Bankruptcy Judge: San Bernardino May Outsource Fire Department

SBFD_PatchNothing in the city charter prevents San Bernardino from outsourcing its Fire Department, a federal bankruptcy judge ruled Wednesday in a blow to the fire union that its attorneys immediately said they would appeal.

The ruling clears the way for the city’s plans to replace city firefighters — plans that have been underway for months with the San Bernardino County Fire Department and the private firm Centerra submitting bids to provide fire service, and which the city counted on to save $7 million to $10 million a year in itsbankruptcy exit plan filed in May.

It’s a limited ruling, because U.S. Bankruptcy Judge Meredith Jury said attorneys may be able to convince her later that state law requires the city to go through a formal “meet and confer” process with union officials before outsourcing, but it clearly — and unsurprisingly — went against the union, said fire union attorney Corey Glave.

“This is not unexpected,” Glave told the judge after she gave a tentative ruling and invited him to argue against it. “This has been an anti-labor case from the beginning and it continues as such.”

Jury responded: “I don’t buy that, but go ahead.”

There are several parts of the city charter that the fire union alleges requires the city to have a Fire Department composed of city employees.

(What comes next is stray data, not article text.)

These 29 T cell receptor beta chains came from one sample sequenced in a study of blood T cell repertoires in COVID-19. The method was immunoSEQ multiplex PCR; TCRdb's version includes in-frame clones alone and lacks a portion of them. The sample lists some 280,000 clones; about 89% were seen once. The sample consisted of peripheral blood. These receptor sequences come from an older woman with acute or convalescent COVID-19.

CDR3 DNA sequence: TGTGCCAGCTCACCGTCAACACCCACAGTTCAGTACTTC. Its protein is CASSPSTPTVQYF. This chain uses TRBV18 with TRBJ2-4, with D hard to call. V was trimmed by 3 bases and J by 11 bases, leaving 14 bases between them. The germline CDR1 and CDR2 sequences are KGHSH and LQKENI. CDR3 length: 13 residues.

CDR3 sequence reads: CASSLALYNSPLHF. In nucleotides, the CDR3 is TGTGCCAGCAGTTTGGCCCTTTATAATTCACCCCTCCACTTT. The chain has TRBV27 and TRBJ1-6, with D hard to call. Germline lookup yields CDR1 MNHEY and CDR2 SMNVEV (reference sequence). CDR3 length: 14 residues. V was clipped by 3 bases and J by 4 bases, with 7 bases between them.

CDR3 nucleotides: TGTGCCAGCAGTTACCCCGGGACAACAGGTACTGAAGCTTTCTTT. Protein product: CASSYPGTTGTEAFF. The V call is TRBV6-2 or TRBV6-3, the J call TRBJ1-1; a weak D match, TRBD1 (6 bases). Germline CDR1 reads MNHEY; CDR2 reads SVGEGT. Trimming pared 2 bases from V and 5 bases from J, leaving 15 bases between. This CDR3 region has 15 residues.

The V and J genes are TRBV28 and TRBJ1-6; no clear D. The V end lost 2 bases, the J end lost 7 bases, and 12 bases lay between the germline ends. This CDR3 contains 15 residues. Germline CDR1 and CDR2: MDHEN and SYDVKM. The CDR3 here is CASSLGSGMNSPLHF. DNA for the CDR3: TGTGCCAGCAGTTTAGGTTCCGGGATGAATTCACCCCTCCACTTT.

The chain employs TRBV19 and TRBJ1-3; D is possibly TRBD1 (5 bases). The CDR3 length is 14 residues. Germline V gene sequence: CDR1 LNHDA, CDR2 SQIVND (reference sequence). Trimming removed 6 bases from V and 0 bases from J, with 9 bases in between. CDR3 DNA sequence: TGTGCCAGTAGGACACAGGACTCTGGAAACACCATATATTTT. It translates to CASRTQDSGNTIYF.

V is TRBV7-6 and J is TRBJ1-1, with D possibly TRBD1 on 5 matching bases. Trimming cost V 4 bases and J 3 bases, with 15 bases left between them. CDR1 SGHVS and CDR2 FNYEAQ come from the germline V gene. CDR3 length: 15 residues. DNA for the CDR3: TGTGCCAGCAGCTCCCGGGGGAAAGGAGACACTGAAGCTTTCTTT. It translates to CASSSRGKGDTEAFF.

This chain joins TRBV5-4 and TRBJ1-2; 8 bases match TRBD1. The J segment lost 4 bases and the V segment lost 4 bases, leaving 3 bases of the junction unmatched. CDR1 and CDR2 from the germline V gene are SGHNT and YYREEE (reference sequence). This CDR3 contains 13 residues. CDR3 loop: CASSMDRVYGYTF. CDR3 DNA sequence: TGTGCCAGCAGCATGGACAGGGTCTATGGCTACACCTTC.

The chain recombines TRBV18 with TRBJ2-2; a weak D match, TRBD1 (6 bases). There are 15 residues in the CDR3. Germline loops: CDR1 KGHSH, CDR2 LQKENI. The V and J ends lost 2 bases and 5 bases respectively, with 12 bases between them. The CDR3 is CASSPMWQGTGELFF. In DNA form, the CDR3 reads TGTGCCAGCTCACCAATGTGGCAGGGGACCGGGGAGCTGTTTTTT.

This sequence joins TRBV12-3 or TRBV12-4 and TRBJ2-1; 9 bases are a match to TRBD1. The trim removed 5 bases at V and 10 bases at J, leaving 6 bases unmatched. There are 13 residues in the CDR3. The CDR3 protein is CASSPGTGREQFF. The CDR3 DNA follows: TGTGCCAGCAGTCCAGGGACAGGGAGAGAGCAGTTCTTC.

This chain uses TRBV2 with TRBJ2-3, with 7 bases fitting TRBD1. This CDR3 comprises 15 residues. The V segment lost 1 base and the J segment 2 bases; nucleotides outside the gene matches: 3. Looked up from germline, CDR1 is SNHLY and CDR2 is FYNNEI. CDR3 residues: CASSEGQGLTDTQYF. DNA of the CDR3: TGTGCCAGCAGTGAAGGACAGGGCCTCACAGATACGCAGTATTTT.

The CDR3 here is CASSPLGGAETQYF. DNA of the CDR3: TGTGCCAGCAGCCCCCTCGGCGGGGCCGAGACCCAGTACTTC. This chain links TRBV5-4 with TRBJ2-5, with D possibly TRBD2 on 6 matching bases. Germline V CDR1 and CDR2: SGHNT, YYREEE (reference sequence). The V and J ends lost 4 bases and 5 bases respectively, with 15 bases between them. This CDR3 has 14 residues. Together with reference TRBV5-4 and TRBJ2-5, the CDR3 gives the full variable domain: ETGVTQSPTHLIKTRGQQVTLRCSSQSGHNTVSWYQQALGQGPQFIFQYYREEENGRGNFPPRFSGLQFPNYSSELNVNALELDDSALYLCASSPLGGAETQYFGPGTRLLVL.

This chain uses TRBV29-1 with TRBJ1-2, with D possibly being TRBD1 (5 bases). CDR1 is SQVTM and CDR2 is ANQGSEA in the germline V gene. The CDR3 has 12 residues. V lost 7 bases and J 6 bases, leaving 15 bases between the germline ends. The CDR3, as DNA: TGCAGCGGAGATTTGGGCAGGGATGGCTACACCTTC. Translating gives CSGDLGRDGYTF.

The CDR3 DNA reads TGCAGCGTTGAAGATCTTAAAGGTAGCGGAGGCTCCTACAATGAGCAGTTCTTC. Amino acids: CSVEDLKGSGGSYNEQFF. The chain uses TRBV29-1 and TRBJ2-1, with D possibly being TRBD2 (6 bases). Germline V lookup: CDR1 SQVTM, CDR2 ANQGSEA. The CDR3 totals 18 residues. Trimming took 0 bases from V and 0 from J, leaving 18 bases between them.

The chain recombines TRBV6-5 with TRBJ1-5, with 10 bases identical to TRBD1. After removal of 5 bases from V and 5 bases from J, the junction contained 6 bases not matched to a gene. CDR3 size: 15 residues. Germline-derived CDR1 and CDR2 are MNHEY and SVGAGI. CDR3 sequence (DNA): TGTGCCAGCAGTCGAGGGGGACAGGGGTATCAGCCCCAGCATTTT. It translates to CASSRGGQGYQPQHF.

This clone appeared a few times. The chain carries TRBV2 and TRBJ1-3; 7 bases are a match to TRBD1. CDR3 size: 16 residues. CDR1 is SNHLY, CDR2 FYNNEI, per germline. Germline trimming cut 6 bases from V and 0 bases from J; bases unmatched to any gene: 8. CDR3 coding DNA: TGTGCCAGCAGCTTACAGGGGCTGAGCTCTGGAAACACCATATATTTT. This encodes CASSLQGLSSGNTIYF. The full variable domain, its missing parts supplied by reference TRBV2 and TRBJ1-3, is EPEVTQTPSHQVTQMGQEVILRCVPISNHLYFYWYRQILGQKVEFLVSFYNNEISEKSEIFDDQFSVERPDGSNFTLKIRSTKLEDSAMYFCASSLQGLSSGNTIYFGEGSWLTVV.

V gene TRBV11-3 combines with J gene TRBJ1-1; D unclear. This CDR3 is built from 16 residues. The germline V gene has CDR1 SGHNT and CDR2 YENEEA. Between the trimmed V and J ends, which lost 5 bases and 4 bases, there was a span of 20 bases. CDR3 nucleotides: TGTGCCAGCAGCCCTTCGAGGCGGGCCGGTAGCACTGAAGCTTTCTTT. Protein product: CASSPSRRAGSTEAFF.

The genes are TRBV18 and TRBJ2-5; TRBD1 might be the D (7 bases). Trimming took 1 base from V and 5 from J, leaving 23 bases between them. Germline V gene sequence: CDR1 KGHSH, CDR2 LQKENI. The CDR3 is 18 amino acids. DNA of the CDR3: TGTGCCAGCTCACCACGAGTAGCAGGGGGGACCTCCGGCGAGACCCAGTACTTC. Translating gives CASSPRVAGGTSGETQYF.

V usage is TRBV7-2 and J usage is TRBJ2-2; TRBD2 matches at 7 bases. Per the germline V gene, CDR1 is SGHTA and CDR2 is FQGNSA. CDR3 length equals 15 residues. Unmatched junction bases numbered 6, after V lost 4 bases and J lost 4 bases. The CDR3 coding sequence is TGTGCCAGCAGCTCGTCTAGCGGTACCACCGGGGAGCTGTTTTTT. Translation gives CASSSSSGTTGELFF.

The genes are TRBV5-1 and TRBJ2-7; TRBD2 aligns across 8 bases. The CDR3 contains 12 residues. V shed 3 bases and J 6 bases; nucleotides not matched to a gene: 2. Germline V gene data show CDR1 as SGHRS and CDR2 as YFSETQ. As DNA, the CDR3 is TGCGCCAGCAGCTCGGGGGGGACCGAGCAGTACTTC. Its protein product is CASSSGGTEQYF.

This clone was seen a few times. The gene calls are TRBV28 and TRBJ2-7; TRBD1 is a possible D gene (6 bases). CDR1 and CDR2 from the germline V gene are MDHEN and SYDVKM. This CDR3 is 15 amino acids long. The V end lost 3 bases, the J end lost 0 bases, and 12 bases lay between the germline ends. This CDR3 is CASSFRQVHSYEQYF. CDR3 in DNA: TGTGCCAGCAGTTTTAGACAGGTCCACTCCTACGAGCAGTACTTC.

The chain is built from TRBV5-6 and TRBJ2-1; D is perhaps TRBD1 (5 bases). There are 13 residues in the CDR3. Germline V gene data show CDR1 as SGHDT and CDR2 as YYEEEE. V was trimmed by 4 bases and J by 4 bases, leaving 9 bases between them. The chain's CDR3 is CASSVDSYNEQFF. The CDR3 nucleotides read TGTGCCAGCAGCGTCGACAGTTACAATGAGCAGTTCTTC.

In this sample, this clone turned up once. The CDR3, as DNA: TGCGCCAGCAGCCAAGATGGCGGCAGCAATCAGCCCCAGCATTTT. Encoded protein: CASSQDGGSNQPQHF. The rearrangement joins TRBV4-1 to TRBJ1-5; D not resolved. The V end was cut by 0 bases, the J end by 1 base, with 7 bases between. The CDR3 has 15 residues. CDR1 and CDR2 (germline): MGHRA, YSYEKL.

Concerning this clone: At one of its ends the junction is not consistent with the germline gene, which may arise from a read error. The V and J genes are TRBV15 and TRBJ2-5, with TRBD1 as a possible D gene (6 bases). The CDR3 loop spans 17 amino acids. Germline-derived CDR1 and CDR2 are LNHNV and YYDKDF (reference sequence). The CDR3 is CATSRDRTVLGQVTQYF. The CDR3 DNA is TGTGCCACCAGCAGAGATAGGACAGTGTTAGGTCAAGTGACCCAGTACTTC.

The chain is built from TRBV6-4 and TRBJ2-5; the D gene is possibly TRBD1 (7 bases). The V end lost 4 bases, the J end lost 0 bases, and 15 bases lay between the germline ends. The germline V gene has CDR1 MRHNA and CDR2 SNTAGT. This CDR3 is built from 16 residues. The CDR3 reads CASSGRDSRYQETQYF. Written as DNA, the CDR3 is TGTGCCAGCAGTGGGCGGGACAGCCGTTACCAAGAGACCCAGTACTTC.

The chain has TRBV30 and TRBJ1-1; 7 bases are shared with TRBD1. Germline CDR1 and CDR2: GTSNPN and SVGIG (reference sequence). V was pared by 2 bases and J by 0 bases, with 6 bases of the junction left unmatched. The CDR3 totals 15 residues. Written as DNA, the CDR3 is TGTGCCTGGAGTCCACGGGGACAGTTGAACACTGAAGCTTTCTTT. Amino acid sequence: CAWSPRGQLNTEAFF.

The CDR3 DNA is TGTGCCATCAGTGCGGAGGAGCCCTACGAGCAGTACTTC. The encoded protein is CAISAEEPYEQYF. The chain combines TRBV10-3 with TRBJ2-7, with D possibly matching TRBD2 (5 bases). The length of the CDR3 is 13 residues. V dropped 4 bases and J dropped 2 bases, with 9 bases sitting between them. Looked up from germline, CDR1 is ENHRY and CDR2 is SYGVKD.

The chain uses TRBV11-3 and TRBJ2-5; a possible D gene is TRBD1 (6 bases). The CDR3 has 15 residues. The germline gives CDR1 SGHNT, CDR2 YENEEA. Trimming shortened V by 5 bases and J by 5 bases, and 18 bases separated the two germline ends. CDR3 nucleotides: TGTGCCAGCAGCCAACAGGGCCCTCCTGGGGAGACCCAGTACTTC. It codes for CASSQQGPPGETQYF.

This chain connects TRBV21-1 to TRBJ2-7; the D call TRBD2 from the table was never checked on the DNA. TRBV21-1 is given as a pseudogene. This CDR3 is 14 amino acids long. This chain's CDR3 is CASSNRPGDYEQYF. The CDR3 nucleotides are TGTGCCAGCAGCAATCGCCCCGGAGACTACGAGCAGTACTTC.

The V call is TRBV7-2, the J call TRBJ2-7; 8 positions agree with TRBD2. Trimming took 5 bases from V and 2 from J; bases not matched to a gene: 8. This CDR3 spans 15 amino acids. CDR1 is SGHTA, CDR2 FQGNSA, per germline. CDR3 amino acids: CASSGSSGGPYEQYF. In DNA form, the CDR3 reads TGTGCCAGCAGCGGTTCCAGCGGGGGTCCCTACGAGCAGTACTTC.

The union was backed up by a city attorney’s opinion from 1991, when James F. Penman was in office, advising that the charter did not permit outsourcing the police or fire departments. That was countered by an opinion current City Attorney Gary Saenz wrote after the outsourcing move had already begun, asserting the opposite.

Saenz’s extremely recent opinion shouldn’t be a factor, Jury said, and even Penman’s opinion written before the current controversy was more like a lawyer’s advice to a client than a neutral finding such as an attorney general’s opinion, she also said.

“Quite frankly, almost none,” she said of the influence city attorney opinions had on her decision. “I know that case law says I’m to give them (city attorney opinions) weight unless they’re ‘clearly erroneous.’ I guess I think it’s a flawed analysis of the law (to say the charter prohibits outsourcing), and if that makes it clearly erroneous, if that’s the words I’m supposed to say, I find it clearly erroneous.”

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New Electric Motorcycles Patrolling the Streets of Burbank

Burbank police have added a new electric motorcycle to its patrol fleet. Not only does the Zero motorcycle look different, it sounds different.

“Our Burbank Water and Power had some grant money, some funds for alternate-fuel vehicles,” Burbank Police Sgt. Kerry Schilf said. “We were able to fortunately purchase two motorcycles through a grant, and now we’re in a one-year pilot program and we’re testing them.”

The Zeros sit alongside Burbank’s usual BMW patrol bikes and are charged overnight to be ready for duty. So far, they’re a good fit for the city’s 18 square miles. Electric range varies, but could be anywhere from 100 to 200 miles.

The department’s two Zero DS models are identical to the ones available to the public at a suggested retail price starting at about $12,000 . The DS stands for “dual sport,” which means they’re also off-road capable for patrolling the city’s hills.

They’ve also turned out to be a conversation starter with members of the public.